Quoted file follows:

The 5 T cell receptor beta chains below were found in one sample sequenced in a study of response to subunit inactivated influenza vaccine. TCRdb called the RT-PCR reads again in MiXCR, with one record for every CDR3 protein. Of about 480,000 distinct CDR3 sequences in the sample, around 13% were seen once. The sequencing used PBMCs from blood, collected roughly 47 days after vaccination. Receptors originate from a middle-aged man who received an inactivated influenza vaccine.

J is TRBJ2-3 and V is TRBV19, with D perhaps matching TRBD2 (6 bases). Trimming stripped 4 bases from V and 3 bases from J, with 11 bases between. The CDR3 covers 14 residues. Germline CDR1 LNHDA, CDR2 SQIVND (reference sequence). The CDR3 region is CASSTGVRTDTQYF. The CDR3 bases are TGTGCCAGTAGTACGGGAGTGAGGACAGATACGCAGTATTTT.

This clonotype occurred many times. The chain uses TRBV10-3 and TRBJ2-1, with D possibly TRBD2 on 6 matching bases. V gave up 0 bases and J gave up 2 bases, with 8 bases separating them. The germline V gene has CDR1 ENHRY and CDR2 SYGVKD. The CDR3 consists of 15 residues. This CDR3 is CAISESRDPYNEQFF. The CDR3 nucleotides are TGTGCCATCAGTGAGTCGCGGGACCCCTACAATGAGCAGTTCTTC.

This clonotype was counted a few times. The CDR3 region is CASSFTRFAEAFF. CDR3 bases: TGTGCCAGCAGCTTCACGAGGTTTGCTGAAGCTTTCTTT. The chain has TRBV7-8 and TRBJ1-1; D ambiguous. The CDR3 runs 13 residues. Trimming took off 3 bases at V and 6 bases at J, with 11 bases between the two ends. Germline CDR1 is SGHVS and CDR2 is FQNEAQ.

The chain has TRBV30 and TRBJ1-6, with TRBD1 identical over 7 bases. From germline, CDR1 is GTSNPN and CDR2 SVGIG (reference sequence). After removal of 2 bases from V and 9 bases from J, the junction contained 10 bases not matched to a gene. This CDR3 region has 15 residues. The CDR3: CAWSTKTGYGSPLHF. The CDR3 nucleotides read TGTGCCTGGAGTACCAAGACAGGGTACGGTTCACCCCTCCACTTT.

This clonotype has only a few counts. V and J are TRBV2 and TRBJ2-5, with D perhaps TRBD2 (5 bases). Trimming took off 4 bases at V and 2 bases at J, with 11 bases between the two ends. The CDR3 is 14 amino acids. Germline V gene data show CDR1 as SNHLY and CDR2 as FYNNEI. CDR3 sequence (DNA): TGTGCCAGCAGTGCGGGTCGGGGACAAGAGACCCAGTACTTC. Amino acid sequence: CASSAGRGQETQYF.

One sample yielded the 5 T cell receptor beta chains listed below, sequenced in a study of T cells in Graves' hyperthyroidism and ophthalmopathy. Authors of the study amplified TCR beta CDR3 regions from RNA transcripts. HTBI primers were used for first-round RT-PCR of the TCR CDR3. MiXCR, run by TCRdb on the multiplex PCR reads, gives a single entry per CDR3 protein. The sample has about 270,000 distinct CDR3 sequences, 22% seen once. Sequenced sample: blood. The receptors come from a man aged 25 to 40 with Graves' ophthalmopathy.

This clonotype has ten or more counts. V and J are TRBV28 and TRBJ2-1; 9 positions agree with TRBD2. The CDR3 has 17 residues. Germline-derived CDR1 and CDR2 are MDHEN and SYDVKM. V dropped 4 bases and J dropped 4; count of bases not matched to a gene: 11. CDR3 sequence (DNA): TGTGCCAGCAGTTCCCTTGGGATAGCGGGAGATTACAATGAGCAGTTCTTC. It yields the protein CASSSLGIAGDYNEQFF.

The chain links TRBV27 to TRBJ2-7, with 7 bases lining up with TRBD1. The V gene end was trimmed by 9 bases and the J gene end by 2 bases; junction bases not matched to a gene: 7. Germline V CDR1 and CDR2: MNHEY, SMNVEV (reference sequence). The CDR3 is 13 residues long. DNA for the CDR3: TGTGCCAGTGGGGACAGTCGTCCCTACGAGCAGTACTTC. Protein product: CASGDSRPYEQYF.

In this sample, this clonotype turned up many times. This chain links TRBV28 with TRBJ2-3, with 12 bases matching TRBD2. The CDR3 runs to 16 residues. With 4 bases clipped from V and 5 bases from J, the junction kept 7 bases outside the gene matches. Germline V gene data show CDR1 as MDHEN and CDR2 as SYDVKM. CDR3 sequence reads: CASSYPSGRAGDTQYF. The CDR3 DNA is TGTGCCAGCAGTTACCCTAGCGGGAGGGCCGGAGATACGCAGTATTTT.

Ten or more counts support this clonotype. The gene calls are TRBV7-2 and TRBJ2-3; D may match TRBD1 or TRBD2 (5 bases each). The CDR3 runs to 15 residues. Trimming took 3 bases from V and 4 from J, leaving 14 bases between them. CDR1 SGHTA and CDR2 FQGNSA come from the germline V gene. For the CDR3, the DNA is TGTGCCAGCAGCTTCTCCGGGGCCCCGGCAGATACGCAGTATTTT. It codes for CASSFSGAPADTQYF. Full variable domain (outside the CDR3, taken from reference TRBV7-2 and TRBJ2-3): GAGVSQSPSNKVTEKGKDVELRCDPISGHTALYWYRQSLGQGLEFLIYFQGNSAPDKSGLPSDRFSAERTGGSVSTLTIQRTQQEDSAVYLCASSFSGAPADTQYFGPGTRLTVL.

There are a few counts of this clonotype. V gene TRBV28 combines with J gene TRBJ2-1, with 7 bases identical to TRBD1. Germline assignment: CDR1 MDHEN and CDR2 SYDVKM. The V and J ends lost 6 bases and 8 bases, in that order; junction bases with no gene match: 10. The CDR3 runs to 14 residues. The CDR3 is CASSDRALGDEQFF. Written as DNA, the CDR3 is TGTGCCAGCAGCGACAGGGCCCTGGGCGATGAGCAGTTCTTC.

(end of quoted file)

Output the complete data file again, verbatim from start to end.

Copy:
The 5 T cell receptor beta chains below were found in one sample sequenced in a study of response to subunit inactivated influenza vaccine. TCRdb called the RT-PCR reads again in MiXCR, with one record for every CDR3 protein. Of about 480,000 distinct CDR3 sequences in the sample, around 13% were seen once. The sequencing used PBMCs from blood, collected roughly 47 days after vaccination. Receptors originate from a middle-aged man who received an inactivated influenza vaccine.

J is TRBJ2-3 and V is TRBV19, with D perhaps matching TRBD2 (6 bases). Trimming stripped 4 bases from V and 3 bases from J, with 11 bases between. The CDR3 covers 14 residues. Germline CDR1 LNHDA, CDR2 SQIVND (reference sequence). The CDR3 region is CASSTGVRTDTQYF. The CDR3 bases are TGTGCCAGTAGTACGGGAGTGAGGACAGATACGCAGTATTTT.

This clonotype occurred many times. The chain uses TRBV10-3 and TRBJ2-1, with D possibly TRBD2 on 6 matching bases. V gave up 0 bases and J gave up 2 bases, with 8 bases separating them. The germline V gene has CDR1 ENHRY and CDR2 SYGVKD. The CDR3 consists of 15 residues. This CDR3 is CAISESRDPYNEQFF. The CDR3 nucleotides are TGTGCCATCAGTGAGTCGCGGGACCCCTACAATGAGCAGTTCTTC.

This clonotype was counted a few times. The CDR3 region is CASSFTRFAEAFF. CDR3 bases: TGTGCCAGCAGCTTCACGAGGTTTGCTGAAGCTTTCTTT. The chain has TRBV7-8 and TRBJ1-1; D ambiguous. The CDR3 runs 13 residues. Trimming took off 3 bases at V and 6 bases at J, with 11 bases between the two ends. Germline CDR1 is SGHVS and CDR2 is FQNEAQ.

The chain has TRBV30 and TRBJ1-6, with TRBD1 identical over 7 bases. From germline, CDR1 is GTSNPN and CDR2 SVGIG (reference sequence). After removal of 2 bases from V and 9 bases from J, the junction contained 10 bases not matched to a gene. This CDR3 region has 15 residues. The CDR3: CAWSTKTGYGSPLHF. The CDR3 nucleotides read TGTGCCTGGAGTACCAAGACAGGGTACGGTTCACCCCTCCACTTT.

This clonotype has only a few counts. V and J are TRBV2 and TRBJ2-5, with D perhaps TRBD2 (5 bases). Trimming took off 4 bases at V and 2 bases at J, with 11 bases between the two ends. The CDR3 is 14 amino acids. Germline V gene data show CDR1 as SNHLY and CDR2 as FYNNEI. CDR3 sequence (DNA): TGTGCCAGCAGTGCGGGTCGGGGACAAGAGACCCAGTACTTC. Amino acid sequence: CASSAGRGQETQYF.

One sample yielded the 5 T cell receptor beta chains listed below, sequenced in a study of T cells in Graves' hyperthyroidism and ophthalmopathy. Authors of the study amplified TCR beta CDR3 regions from RNA transcripts. HTBI primers were used for first-round RT-PCR of the TCR CDR3. MiXCR, run by TCRdb on the multiplex PCR reads, gives a single entry per CDR3 protein. The sample has about 270,000 distinct CDR3 sequences, 22% seen once. Sequenced sample: blood. The receptors come from a man aged 25 to 40 with Graves' ophthalmopathy.

This clonotype has ten or more counts. V and J are TRBV28 and TRBJ2-1; 9 positions agree with TRBD2. The CDR3 has 17 residues. Germline-derived CDR1 and CDR2 are MDHEN and SYDVKM. V dropped 4 bases and J dropped 4; count of bases not matched to a gene: 11. CDR3 sequence (DNA): TGTGCCAGCAGTTCCCTTGGGATAGCGGGAGATTACAATGAGCAGTTCTTC. It yields the protein CASSSLGIAGDYNEQFF.

The chain links TRBV27 to TRBJ2-7, with 7 bases lining up with TRBD1. The V gene end was trimmed by 9 bases and the J gene end by 2 bases; junction bases not matched to a gene: 7. Germline V CDR1 and CDR2: MNHEY, SMNVEV (reference sequence). The CDR3 is 13 residues long. DNA for the CDR3: TGTGCCAGTGGGGACAGTCGTCCCTACGAGCAGTACTTC. Protein product: CASGDSRPYEQYF.

In this sample, this clonotype turned up many times. This chain links TRBV28 with TRBJ2-3, with 12 bases matching TRBD2. The CDR3 runs to 16 residues. With 4 bases clipped from V and 5 bases from J, the junction kept 7 bases outside the gene matches. Germline V gene data show CDR1 as MDHEN and CDR2 as SYDVKM. CDR3 sequence reads: CASSYPSGRAGDTQYF. The CDR3 DNA is TGTGCCAGCAGTTACCCTAGCGGGAGGGCCGGAGATACGCAGTATTTT.

Ten or more counts support this clonotype. The gene calls are TRBV7-2 and TRBJ2-3; D may match TRBD1 or TRBD2 (5 bases each). The CDR3 runs to 15 residues. Trimming took 3 bases from V and 4 from J, leaving 14 bases between them. CDR1 SGHTA and CDR2 FQGNSA come from the germline V gene. For the CDR3, the DNA is TGTGCCAGCAGCTTCTCCGGGGCCCCGGCAGATACGCAGTATTTT. It codes for CASSFSGAPADTQYF. Full variable domain (outside the CDR3, taken from reference TRBV7-2 and TRBJ2-3): GAGVSQSPSNKVTEKGKDVELRCDPISGHTALYWYRQSLGQGLEFLIYFQGNSAPDKSGLPSDRFSAERTGGSVSTLTIQRTQQEDSAVYLCASSFSGAPADTQYFGPGTRLTVL.

There are a few counts of this clonotype. V gene TRBV28 combines with J gene TRBJ2-1, with 7 bases identical to TRBD1. Germline assignment: CDR1 MDHEN and CDR2 SYDVKM. The V and J ends lost 6 bases and 8 bases, in that order; junction bases with no gene match: 10. The CDR3 runs to 14 residues. The CDR3 is CASSDRALGDEQFF. Written as DNA, the CDR3 is TGTGCCAGCAGCGACAGGGCCCTGGGCGATGAGCAGTTCTTC.